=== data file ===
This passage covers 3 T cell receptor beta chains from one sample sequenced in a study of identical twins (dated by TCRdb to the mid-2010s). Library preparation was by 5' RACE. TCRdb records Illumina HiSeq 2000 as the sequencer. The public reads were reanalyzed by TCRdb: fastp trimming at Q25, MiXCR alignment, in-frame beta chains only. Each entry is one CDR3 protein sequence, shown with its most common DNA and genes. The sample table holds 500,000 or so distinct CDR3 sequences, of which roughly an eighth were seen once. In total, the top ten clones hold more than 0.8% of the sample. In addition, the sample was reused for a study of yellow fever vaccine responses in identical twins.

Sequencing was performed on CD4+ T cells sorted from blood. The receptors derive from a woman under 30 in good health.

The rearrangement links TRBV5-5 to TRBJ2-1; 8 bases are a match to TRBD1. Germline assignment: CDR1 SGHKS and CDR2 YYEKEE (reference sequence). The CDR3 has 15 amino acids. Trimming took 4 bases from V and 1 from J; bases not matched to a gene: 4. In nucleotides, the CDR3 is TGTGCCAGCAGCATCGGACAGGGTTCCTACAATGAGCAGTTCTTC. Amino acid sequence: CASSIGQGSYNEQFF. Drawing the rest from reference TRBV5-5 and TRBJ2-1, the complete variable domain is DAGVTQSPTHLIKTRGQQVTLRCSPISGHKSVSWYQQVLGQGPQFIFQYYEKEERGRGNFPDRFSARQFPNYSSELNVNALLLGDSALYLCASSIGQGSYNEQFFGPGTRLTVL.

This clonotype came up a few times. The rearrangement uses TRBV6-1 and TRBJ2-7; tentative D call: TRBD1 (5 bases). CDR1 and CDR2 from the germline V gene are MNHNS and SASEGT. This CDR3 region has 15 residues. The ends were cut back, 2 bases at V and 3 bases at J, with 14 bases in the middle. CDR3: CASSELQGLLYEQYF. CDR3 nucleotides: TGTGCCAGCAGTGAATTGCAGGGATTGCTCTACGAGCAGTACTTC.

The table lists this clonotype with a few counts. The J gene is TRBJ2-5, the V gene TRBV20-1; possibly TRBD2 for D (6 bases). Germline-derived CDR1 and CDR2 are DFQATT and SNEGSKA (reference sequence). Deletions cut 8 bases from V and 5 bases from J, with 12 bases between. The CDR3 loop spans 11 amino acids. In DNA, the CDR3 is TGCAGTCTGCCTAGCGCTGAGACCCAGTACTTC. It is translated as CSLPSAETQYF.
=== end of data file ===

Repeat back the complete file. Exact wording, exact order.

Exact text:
This passage covers 3 T cell receptor beta chains from one sample sequenced in a study of identical twins (dated by TCRdb to the mid-2010s). Library preparation was by 5' RACE. TCRdb records Illumina HiSeq 2000 as the sequencer. The public reads were reanalyzed by TCRdb: fastp trimming at Q25, MiXCR alignment, in-frame beta chains only. Each entry is one CDR3 protein sequence, shown with its most common DNA and genes. The sample table holds 500,000 or so distinct CDR3 sequences, of which roughly an eighth were seen once. In total, the top ten clones hold more than 0.8% of the sample. In addition, the sample was reused for a study of yellow fever vaccine responses in identical twins.

Sequencing was performed on CD4+ T cells sorted from blood. The receptors derive from a woman under 30 in good health.

The rearrangement links TRBV5-5 to TRBJ2-1; 8 bases are a match to TRBD1. Germline assignment: CDR1 SGHKS and CDR2 YYEKEE (reference sequence). The CDR3 has 15 amino acids. Trimming took 4 bases from V and 1 from J; bases not matched to a gene: 4. In nucleotides, the CDR3 is TGTGCCAGCAGCATCGGACAGGGTTCCTACAATGAGCAGTTCTTC. Amino acid sequence: CASSIGQGSYNEQFF. Drawing the rest from reference TRBV5-5 and TRBJ2-1, the complete variable domain is DAGVTQSPTHLIKTRGQQVTLRCSPISGHKSVSWYQQVLGQGPQFIFQYYEKEERGRGNFPDRFSARQFPNYSSELNVNALLLGDSALYLCASSIGQGSYNEQFFGPGTRLTVL.

This clonotype came up a few times. The rearrangement uses TRBV6-1 and TRBJ2-7; tentative D call: TRBD1 (5 bases). CDR1 and CDR2 from the germline V gene are MNHNS and SASEGT. This CDR3 region has 15 residues. The ends were cut back, 2 bases at V and 3 bases at J, with 14 bases in the middle. CDR3: CASSELQGLLYEQYF. CDR3 nucleotides: TGTGCCAGCAGTGAATTGCAGGGATTGCTCTACGAGCAGTACTTC.

The table lists this clonotype with a few counts. The J gene is TRBJ2-5, the V gene TRBV20-1; possibly TRBD2 for D (6 bases). Germline-derived CDR1 and CDR2 are DFQATT and SNEGSKA (reference sequence). Deletions cut 8 bases from V and 5 bases from J, with 12 bases between. The CDR3 loop spans 11 amino acids. In DNA, the CDR3 is TGCAGTCTGCCTAGCGCTGAGACCCAGTACTTC. It is translated as CSLPSAETQYF.